Working time in the United Kingdom: evidence from the Labour Force Survey

Quarterly Bulletin 2002 Q2
Published on 18 June 2002

By Fergal Shortall of the Bank’s Structural Economic Analysis Division.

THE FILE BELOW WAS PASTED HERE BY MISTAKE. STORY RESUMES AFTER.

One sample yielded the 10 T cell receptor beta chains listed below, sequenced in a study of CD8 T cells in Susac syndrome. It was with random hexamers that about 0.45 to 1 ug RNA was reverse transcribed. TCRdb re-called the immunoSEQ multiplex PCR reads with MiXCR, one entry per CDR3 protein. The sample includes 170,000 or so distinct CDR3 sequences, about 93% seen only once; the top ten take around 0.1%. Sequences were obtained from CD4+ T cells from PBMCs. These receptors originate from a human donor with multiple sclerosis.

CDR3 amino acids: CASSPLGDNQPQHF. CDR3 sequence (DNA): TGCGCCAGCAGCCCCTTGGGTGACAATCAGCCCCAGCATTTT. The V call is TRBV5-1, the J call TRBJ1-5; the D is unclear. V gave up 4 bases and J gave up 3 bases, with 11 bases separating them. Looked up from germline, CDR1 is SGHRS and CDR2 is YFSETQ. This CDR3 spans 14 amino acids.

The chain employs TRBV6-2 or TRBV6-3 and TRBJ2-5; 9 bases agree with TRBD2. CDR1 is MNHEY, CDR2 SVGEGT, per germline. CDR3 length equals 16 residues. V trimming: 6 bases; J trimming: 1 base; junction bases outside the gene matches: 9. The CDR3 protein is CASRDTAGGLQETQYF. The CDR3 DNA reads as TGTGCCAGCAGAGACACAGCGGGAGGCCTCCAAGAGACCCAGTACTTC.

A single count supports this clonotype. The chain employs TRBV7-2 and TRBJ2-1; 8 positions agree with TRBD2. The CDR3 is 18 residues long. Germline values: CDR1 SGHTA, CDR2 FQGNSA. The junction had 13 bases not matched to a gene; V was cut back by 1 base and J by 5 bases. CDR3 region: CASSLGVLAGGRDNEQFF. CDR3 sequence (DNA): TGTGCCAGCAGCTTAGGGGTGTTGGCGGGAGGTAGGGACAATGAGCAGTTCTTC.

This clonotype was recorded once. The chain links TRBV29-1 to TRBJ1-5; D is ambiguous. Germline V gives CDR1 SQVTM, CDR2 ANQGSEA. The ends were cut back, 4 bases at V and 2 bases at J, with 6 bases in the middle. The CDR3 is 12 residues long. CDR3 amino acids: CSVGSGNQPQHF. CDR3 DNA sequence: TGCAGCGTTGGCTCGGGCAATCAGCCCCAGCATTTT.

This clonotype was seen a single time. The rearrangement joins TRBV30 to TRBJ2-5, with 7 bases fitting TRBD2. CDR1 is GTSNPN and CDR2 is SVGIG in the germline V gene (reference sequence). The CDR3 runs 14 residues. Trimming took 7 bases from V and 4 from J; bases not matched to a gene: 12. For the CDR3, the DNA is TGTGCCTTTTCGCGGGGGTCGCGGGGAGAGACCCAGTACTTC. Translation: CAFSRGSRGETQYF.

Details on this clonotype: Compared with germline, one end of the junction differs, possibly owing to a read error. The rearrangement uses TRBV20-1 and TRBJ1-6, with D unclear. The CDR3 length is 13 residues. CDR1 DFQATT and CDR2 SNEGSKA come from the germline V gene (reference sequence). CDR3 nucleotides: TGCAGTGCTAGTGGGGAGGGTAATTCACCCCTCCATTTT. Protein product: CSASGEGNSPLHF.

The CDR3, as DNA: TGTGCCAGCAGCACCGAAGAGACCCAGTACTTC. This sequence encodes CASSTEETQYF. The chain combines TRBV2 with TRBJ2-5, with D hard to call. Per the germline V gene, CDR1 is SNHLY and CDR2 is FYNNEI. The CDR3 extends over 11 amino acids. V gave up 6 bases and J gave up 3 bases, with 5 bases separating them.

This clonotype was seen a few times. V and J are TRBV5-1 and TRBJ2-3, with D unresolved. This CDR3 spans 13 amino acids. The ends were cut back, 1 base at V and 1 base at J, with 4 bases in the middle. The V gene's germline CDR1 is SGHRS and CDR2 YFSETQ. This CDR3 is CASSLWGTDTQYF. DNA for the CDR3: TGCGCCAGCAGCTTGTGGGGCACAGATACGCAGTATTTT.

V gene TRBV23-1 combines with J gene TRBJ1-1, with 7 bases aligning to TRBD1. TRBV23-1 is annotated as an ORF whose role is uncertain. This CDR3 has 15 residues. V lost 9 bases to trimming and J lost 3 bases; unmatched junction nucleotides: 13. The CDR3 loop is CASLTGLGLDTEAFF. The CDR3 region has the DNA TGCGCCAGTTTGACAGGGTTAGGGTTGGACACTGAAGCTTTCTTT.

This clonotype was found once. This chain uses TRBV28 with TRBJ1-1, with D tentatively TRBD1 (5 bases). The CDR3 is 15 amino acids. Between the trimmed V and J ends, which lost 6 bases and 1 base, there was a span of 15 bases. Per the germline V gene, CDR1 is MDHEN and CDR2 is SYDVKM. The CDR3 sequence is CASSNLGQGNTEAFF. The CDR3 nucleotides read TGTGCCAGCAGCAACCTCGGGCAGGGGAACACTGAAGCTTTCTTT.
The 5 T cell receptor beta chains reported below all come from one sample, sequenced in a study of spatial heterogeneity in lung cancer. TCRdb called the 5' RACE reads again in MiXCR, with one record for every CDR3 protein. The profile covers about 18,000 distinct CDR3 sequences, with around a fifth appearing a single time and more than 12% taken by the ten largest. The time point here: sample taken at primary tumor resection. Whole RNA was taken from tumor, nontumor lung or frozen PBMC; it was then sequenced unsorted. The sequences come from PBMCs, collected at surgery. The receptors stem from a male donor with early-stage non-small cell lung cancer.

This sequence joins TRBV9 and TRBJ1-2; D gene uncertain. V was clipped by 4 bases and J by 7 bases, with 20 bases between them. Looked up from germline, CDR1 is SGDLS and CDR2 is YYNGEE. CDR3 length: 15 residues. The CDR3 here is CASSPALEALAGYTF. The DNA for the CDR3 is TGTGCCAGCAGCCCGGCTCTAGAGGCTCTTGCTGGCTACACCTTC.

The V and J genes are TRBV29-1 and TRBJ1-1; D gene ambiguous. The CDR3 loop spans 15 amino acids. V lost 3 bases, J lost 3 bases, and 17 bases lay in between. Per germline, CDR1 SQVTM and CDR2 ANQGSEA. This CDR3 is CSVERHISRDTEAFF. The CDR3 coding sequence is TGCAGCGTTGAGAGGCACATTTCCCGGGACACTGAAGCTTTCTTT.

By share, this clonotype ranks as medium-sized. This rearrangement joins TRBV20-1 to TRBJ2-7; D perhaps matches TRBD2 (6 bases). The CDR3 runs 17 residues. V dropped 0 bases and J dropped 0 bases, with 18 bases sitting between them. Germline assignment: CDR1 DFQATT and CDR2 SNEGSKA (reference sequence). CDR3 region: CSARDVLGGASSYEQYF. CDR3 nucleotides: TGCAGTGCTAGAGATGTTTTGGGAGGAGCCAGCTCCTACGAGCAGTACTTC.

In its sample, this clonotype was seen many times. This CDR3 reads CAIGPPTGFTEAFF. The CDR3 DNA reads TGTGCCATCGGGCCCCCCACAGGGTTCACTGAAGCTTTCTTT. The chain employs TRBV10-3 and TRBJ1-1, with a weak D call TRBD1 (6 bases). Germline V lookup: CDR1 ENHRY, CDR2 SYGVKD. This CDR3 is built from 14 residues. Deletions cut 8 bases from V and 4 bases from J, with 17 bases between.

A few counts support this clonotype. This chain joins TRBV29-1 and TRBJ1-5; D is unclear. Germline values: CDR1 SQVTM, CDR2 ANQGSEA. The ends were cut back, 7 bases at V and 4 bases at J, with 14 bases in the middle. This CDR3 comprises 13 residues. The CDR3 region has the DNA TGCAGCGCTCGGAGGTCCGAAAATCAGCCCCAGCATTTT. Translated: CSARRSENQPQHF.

This article examines the evolution of working time from a macroeconomic perspective using data from the Labour Force Survey. Average hours worked are still falling, after abstracting from the effects of overtime. This can largely be accounted for by the rise in the proportion of part-time workers. Above and beyond the full-time/part-time split, changes in employment composition by industry, gender, occupation, employment status and age explain little of the downward trend in average hours worked. Overtime has shifted from being paid towards being unpaid. Changes in the occupational mix can account for some of this shift. The article shows that paid overtime is the only component of hours with strong cyclicality. All other components lag GDP and in some cases lag employment too. This is consistent with aggregate changes in hours being the result of compositional effects, rather than employees in the same job changing their hours.

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